“It is rooted deep in your bones; the water calls out to you until it causes you physical pain unless you come to it.”
So … perhaps the caption that I put with the following picture has some element of truth in it …
Since being back in Hamilton I’ve done some fascinating reading on the research of Dr Masuro Emoto who claimed that the molecular structure of water altered according to the kind thoughts it had been exposed to, or the environment it had run through. Although there has been scientific criticism of his methods and conclusions, my own personal reactions to being near water and its transformative effects on me have meant that I’ve become fascinated with the role of water in healing. From the ritual washing of Moslems before prayer, to Christian baptism, the Jewish Mikvah and the Hindus bathing in the Ganges, the cleansing properties of water have long been recognised for spiritual as well as purely physical purposes. And Lao Tzu’s famous observation “Water is fluid, soft and yielding. But water will wear away rock, which is rigid and cannot yield…” reminds us of water’s almost paradoxical properties.
Just spending a few brief minutes thinking about water I realised that there is enough material on the subject to fill a whole book let along a short blog piece. Water exists in solid, gas and vapour form, it covers between 70-75% of the earth’s surface, and has a higher surface tension than many other liquids. Not only are our bodies approximately 70% water, but the average human cannot survive more than 3- 5 days without water. And because the earth is a closed system, with water falling as snow and rain to then melt and evaporate and fall once more, the same water that existed on the earth millions of years ago is still present today. And that’s before I even started to think about how water is soothing, cleansing, refreshing, healing and invigorating. Or about the ways that different cultures have used water for ritual and healing purposes as well as for simple pleasure.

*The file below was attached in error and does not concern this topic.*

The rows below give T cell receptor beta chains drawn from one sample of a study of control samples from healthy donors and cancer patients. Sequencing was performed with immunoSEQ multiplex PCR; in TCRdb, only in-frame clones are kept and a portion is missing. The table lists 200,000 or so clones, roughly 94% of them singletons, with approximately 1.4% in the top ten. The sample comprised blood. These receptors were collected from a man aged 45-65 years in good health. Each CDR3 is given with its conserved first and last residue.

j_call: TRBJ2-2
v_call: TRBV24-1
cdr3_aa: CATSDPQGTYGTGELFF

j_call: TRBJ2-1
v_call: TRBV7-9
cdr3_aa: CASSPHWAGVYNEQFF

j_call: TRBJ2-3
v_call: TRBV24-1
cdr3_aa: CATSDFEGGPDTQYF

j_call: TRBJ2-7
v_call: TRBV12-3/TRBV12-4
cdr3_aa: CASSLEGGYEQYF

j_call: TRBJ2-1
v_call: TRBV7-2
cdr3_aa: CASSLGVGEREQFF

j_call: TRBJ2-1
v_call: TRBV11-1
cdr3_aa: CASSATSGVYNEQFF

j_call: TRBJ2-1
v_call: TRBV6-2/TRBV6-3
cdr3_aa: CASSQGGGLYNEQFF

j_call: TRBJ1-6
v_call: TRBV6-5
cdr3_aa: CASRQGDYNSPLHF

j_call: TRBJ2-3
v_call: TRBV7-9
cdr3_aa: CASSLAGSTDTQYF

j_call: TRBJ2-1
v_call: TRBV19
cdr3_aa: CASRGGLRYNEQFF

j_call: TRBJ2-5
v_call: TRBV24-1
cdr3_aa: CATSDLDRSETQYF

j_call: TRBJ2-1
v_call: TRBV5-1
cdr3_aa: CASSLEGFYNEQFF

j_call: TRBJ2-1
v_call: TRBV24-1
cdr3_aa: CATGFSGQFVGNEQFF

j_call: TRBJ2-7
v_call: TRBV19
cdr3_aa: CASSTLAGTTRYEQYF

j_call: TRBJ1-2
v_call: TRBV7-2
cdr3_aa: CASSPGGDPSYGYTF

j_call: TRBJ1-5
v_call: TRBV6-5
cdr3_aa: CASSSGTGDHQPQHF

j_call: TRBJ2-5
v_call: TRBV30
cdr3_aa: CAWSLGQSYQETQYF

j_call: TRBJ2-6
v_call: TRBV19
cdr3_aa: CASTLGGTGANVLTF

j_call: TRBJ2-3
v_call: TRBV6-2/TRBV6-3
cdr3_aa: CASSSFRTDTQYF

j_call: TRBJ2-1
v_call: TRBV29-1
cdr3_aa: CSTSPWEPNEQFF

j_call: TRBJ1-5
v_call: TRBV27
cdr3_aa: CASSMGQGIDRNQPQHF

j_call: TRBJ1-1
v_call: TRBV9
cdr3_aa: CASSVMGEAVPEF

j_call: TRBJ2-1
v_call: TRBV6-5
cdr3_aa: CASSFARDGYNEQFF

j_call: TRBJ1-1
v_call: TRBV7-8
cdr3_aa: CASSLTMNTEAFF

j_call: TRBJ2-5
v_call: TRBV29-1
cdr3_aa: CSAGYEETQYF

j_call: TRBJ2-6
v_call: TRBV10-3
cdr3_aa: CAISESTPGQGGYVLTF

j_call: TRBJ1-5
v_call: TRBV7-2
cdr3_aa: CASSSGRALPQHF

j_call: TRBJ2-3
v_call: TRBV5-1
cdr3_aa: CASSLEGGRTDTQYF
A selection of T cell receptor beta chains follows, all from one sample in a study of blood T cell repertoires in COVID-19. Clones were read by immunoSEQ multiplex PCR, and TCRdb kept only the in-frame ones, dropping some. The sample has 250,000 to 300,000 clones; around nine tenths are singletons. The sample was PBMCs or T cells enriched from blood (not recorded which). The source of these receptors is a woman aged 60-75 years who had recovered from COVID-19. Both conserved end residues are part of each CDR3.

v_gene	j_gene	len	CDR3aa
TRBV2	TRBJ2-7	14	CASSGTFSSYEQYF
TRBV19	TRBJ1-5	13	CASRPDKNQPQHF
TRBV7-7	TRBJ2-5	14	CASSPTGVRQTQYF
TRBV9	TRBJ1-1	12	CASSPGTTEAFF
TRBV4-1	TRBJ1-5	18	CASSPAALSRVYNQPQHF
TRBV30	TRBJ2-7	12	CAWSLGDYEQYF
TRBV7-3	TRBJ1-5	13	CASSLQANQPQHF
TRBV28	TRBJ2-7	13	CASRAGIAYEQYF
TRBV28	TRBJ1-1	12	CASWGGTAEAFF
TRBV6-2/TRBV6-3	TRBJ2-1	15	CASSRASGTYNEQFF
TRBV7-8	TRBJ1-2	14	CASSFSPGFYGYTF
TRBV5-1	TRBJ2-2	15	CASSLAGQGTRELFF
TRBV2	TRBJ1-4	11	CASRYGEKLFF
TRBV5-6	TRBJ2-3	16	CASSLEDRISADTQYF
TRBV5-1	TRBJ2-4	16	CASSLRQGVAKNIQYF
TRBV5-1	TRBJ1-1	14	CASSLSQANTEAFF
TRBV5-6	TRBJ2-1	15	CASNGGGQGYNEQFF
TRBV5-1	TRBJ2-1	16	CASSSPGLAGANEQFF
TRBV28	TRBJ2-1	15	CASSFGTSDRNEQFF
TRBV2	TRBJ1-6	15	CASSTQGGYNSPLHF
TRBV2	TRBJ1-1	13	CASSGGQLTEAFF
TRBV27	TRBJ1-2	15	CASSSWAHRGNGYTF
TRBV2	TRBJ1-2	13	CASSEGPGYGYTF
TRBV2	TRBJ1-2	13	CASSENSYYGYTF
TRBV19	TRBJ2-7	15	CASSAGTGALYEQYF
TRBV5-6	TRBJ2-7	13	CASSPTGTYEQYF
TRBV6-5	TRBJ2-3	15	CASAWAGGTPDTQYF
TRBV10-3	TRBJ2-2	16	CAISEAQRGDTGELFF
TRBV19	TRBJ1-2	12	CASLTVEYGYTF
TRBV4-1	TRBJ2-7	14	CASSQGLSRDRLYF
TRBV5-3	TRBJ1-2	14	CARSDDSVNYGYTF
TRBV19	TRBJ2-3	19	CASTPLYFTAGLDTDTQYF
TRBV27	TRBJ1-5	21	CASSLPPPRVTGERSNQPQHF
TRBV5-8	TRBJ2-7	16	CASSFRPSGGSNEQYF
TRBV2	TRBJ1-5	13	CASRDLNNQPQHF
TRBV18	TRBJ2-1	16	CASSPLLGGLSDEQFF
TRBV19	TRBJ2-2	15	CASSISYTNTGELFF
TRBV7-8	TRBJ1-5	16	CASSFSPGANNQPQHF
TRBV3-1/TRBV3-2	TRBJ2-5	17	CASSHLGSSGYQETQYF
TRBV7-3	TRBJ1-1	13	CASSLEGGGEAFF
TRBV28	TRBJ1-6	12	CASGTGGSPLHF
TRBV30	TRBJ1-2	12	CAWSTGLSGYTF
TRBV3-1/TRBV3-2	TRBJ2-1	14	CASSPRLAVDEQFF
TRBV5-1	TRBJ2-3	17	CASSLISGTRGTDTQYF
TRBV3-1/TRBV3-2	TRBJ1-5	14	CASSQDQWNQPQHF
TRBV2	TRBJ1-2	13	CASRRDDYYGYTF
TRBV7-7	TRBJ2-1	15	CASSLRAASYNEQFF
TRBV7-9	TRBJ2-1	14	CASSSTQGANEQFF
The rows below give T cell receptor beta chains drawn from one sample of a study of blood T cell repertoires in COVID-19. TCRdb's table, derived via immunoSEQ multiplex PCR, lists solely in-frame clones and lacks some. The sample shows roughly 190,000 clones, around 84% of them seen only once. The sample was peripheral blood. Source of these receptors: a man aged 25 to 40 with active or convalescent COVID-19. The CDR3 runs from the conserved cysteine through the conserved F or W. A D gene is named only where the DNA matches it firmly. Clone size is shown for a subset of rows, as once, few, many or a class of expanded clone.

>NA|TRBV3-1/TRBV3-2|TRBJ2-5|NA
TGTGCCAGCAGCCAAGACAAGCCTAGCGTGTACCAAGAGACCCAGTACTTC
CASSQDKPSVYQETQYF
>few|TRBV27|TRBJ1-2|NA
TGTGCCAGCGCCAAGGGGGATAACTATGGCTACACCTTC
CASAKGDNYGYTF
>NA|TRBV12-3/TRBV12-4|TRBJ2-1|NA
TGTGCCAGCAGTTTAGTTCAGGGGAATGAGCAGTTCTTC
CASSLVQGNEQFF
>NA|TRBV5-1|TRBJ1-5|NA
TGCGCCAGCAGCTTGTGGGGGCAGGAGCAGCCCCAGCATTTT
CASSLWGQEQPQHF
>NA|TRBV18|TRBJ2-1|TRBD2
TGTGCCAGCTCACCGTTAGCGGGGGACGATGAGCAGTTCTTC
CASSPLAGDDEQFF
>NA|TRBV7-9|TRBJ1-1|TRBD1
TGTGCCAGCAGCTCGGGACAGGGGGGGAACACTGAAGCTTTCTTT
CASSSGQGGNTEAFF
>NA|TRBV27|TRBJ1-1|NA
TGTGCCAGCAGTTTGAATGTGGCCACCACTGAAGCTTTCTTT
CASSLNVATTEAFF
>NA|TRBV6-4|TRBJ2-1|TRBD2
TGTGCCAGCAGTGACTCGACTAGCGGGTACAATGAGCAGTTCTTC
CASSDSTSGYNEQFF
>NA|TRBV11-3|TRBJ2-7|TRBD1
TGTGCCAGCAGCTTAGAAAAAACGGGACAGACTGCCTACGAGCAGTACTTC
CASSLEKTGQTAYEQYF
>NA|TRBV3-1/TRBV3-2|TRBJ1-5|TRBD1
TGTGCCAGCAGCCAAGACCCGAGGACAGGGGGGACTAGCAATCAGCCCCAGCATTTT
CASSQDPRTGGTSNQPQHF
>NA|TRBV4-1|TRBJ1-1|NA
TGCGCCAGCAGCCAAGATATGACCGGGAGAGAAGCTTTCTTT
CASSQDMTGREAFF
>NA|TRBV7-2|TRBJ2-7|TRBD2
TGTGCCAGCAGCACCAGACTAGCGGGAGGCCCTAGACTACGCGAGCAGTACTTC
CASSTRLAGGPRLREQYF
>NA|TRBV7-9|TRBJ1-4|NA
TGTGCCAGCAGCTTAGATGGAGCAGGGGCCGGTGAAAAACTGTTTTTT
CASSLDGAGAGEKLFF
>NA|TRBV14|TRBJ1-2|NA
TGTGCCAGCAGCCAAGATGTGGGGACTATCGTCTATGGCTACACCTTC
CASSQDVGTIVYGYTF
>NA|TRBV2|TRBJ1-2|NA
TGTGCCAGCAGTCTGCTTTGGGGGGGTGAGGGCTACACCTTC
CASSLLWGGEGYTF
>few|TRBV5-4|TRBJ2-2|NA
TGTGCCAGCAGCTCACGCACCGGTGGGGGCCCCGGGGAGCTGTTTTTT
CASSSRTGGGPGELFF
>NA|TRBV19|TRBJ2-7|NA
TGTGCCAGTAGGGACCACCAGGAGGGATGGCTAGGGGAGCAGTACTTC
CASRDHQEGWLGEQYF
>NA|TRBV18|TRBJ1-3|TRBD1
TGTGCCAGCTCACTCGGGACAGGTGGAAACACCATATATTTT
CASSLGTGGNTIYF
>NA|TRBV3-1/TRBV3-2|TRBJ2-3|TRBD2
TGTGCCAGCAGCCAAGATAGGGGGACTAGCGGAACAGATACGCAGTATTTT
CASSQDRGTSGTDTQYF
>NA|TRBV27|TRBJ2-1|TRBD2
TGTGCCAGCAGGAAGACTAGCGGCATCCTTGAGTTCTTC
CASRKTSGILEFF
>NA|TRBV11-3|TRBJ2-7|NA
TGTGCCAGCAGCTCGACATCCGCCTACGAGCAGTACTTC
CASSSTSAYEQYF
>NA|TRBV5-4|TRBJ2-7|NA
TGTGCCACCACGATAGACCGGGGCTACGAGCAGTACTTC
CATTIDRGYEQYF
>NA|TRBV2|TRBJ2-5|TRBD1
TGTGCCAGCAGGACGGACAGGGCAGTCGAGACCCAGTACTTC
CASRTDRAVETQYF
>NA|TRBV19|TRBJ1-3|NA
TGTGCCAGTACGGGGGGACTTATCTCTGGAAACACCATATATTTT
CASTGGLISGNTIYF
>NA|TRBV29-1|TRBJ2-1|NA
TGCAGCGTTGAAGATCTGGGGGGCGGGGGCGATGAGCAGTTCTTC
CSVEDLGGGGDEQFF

And this in itself is a valuable lesson for me. Instead of spending hours researching and writing a piece that is scholarly and clever I have reminded myself of the purpose of my visit to New Zealand and of writing this blog. I’m here to learn how to rest more deeply. How to ‘unlearn’ some of the habits and behaviours that have contributed to me developing CFS. And one of those behaviours is to want things to be perfect before I decide they’re ready to be seen. So I shall finish writing now by simply saying that one of my learning points from being here is recognising the importance of water to my emotional and physical wellbeing. Some people find peace and tranquility in the mountains, for others it is woodland and deep forests that become their sanctuary – but for me it is water. From a still, quiet lake, to a tumbling waterfall; from a woodland stream to a wild, fierce ocean – each of these seem to touch my soul. And I believe that we all need to ways to regularly connect with our deepest nature and a sense of transcendence.
I am delighted to be able to write that tomorrow I am going away for a few days with my sister and her family to a beach house here in New Zealand. How very blessed I am!